Posts tagged nature
Everything’s Coming Up Roses

I've always been a little dense when it comes to recognizing patterns that show up around us. The spiritual side of yoga has always been the hardest for me to access, as it is - I think - for a lot of people. But there are opportunities for even the most skeptical yogi to learn to listen to whatever it is that might be guiding us.

All week I have had the concept of opening stuck in my head. It started on Tuesday, when I built my practice around heart openers, mostly because my shoulders have been so tight from all of the baby carrying that goes on around here. That said, I have found it impossible to ignore the clarity and space that I experience after that kind of practice, even if my focus was primarily physical. There is something exhilarating in the inherent vulnerability of heart-openers. It wakes you up. Eyes wide open, you just feel more receptive to things. It felt so good that I tried to incorporate that openness into the rest of my week - breathing deeply and standing tall. In a class I took yesterday we were prompted to chose a mantra. In advance of the "Sunday Scaries", I chose CALM. But before the opening centering was over it had inadvertently switched to inhaling O and exhaling PEN. I spent an hour and fifteen minutes breathing myself open. 

Without any of this in mind, last night at dinner, we were talking about how roses are really going wild in our town this year. Looking at the bushes in my yard blooming in unprecedented numbers, something dawned on me. Maybe there really was some greater force putting the message to OPEN into my head.

We move with the seasons. Consciously or not, we take our cues from the same force that drives the natural world around us. We're all stardust. And this week it was as though nature was calling to the roses, signaling to them that it was their time to unfurl, and I had been hearing the message along with them, subconsciously integrating it into my daily life until it was impossible to ignore.

Now Showing: I MUST GO

I am so excited to announce this solo show! Now through October 31, 2017 there are fourteen pieces on display at the Fairfield University Bookstore - Downtown.


 Since 1873, when John Muir penned “the mountains are calling, and I must go…” in a letter to his sister, the phrase has been repurposed by expert adventurers and daydreamers alike to express the undeniable pull and majesty of the outdoors. But Muir’s words were more than a response to a siren song. He felt great responsibility to observe, understand, and preserve our natural world.

In May 2017 I visited Glacier National Park and, while I grew uphiking and skiing around White Mountains and the Appalachians, the enormity of the Rocky Mountains was like nothing I had ever witnessed. The scale alone made it easy for me to find deeper appreciation for Muir’s experience - we hardly dipped a toe into the park and I felt a deep compulsion to see more, to learn more, to understand more, and to do more.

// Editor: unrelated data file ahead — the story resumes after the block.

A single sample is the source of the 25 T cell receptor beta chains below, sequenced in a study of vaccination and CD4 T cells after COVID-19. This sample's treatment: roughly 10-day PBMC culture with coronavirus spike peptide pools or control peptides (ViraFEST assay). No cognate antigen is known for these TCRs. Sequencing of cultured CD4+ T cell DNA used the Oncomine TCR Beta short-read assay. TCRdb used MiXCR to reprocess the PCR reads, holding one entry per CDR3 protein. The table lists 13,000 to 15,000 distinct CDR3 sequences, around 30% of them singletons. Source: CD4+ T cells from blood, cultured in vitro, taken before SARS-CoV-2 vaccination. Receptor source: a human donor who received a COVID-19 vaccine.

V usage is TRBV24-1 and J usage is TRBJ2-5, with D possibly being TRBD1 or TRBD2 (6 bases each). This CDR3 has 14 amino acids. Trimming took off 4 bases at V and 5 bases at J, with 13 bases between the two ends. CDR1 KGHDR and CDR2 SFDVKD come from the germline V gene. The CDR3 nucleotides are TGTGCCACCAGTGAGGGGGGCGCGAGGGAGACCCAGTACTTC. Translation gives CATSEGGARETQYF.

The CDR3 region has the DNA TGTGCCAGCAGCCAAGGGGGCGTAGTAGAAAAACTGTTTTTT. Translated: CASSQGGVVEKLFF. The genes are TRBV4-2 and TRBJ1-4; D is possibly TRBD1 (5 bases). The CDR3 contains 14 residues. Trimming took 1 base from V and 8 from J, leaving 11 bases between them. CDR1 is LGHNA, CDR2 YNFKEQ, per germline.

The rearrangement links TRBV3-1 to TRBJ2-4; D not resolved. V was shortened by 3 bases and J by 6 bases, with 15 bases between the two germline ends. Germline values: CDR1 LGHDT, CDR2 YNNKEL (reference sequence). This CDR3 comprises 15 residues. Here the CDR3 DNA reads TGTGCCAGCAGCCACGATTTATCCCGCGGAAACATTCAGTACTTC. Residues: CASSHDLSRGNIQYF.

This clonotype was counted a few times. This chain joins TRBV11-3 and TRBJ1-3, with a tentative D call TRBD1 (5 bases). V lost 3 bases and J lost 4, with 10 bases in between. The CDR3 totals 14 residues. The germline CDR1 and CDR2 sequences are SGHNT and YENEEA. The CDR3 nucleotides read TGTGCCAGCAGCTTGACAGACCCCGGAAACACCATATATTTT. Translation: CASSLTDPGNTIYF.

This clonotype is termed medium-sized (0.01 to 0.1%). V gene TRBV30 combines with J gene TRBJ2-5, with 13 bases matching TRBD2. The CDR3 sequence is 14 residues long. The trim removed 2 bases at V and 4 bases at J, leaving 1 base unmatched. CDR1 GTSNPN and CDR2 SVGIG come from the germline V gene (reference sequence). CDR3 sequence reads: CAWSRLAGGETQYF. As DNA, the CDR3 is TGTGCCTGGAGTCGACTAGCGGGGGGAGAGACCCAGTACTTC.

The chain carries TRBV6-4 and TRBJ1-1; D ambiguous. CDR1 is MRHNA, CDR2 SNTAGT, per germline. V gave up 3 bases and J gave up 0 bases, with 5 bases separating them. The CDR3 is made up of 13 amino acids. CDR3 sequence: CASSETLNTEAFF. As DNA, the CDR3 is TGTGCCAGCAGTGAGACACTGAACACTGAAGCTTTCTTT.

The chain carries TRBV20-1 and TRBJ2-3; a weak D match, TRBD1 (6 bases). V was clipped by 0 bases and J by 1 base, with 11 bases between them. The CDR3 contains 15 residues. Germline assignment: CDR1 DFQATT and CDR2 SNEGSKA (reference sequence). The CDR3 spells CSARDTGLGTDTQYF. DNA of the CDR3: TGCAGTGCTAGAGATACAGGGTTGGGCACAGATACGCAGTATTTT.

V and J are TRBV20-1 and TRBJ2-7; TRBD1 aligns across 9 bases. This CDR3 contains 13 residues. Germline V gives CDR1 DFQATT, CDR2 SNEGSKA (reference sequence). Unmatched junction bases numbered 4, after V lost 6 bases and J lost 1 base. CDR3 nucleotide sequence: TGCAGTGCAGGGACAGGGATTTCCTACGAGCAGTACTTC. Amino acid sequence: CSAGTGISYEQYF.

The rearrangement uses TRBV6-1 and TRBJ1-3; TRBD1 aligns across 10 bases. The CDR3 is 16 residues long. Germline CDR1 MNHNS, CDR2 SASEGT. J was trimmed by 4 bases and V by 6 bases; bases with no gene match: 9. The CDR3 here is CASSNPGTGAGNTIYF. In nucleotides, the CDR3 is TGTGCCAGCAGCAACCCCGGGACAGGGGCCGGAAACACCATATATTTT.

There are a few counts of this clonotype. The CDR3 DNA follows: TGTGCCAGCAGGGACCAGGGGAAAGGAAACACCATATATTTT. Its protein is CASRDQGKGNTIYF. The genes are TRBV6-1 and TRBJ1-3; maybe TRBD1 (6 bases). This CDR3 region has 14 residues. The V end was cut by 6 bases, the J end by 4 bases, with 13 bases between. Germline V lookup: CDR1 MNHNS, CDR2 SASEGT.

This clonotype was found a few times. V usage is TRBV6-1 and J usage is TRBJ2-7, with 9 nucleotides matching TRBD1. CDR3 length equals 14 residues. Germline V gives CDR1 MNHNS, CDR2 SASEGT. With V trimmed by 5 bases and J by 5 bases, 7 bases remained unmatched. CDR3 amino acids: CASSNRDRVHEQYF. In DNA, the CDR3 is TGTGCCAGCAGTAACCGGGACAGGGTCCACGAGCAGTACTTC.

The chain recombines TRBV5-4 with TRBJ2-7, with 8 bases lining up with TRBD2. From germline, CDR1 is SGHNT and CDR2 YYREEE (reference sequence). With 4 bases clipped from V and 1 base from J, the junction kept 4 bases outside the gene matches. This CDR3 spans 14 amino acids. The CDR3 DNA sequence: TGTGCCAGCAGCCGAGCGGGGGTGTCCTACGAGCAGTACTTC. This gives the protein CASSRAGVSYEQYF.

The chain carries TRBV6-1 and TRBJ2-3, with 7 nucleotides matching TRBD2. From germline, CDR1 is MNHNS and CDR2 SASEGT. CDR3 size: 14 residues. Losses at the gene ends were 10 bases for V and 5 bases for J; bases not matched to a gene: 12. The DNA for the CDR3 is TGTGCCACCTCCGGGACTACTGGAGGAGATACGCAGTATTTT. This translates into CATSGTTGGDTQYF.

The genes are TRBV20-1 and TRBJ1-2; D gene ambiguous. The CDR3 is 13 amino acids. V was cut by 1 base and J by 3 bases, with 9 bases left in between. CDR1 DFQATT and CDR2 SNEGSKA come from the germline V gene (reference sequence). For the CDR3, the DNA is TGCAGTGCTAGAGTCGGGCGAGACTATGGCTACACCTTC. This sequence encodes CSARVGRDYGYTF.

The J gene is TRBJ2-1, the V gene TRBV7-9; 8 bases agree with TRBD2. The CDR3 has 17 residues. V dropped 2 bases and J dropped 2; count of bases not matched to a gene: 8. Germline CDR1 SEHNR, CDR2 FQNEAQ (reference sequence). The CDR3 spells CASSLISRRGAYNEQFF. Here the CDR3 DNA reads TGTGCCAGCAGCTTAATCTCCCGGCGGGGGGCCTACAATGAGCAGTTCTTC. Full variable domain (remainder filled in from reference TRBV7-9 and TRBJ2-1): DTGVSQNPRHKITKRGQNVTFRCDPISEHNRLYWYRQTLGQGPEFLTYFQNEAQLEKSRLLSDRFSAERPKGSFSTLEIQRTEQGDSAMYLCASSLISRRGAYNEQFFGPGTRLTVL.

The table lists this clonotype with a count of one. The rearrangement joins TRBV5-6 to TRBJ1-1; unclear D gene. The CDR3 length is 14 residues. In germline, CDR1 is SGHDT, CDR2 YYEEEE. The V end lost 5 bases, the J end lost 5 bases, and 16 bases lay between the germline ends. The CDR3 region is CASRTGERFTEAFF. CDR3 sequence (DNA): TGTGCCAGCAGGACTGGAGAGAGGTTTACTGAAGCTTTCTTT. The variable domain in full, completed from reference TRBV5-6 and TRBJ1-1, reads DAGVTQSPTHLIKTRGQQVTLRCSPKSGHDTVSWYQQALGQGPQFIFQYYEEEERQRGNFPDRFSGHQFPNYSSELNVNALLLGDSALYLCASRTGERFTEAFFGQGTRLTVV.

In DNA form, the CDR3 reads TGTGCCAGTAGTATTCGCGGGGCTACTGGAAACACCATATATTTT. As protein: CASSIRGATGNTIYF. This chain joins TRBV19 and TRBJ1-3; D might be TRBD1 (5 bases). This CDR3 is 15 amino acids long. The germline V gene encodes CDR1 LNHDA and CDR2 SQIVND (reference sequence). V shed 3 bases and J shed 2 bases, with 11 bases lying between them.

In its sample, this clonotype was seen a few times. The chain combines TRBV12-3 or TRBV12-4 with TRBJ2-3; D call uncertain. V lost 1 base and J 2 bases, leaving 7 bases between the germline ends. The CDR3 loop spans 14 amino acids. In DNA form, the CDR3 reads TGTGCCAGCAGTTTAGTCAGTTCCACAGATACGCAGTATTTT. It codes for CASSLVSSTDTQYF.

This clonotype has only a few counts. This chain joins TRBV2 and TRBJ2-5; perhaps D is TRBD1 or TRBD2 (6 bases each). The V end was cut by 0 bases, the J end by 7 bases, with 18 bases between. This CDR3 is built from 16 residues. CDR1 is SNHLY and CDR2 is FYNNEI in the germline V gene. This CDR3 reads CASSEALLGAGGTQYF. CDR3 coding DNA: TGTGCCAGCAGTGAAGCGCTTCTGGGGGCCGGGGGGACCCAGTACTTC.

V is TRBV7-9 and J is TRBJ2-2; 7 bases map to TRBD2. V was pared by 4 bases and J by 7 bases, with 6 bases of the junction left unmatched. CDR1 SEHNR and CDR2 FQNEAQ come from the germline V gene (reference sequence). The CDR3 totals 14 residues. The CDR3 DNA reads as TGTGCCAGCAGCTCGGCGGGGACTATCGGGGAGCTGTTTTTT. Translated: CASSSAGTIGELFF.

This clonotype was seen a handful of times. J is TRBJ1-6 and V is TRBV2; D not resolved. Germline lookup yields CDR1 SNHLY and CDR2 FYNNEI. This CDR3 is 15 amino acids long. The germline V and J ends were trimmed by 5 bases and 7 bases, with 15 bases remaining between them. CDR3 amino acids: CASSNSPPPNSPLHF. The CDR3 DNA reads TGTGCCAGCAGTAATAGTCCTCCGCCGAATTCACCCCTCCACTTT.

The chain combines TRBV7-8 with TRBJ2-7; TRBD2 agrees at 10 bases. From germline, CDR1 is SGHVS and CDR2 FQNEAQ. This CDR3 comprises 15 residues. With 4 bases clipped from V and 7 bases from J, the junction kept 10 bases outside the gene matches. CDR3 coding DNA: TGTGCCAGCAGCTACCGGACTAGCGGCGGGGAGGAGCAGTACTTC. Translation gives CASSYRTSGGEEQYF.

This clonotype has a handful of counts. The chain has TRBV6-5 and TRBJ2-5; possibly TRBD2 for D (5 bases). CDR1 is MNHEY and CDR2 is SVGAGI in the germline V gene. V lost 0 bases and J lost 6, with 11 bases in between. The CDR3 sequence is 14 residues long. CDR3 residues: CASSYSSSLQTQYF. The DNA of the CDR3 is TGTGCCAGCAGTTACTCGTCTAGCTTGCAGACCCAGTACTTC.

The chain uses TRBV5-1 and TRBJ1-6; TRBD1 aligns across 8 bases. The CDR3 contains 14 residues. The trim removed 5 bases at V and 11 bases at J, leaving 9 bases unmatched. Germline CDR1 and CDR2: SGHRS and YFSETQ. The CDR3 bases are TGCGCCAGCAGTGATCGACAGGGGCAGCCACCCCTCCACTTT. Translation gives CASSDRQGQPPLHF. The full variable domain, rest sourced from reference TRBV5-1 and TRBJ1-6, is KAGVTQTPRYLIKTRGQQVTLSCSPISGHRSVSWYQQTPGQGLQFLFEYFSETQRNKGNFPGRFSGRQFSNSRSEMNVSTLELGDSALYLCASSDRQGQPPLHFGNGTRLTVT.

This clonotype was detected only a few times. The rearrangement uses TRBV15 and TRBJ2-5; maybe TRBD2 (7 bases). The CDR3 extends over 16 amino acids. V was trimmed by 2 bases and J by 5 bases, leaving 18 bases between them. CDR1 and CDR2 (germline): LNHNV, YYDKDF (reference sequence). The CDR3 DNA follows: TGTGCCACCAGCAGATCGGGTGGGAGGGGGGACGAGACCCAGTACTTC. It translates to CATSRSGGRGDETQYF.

This summer, Glacier National Park was scorched by wildfires, including a twenty-square-mile blaze that claimed wildlife, acreage, and historic structures within the park - a harsh reminder of the fragility and impermanence of our natural resources.

The experience led to a shift in how I perceived the world around me, and I paid closer attention not only when I visited Lake Winnipesaukee later that summer, but also in my own backyard. In the quintessential suburb we call home, there is a small park that I visit with my daughter. In the park is a small, polluted pond that, despite being slicked with runoff, is home to ducks and geese that my daughter loves to visit. On one visit in early June, I saw a bird we hadn’t seen before - a green heron. We saw another, and quickly realized that the pair had nested and were sitting on eggs. It’s rare to see a pair of green heron in this area, especially in such a populated and busy park. We watched the heron family grow all summer, picking up the garbage we found in the park, telling curious passers-by about the birds, and feeling same sense of appreciation that we found in Glacier. And so, yes, the mountains are calling and I must go. But also, I must go to the lakes to our north and the sound to our south, and to the little park in our neighborhood - to observe, to learn, and to preserve the world around us.

Glacier Unrivaled

We dipped our toes into Glacier National Park, and I returned conspiring ways to see more of it. Could I lead photo tours for a year? Host camp weekend excursions? Just... camp? It is expansive, diverse, and breathtaking in ways you can't be prepared for. Our short visit included Trail of the Cedars, a boat ride on Lake McDonald, a secluded hike up to Fish Lake, and a more popular hike up to Avalanche Lake. Nights were spent in an Airbnb in Bigfork, MT. I could have spent several days photographing each of the trails we walked, and then months on the trails we didn't.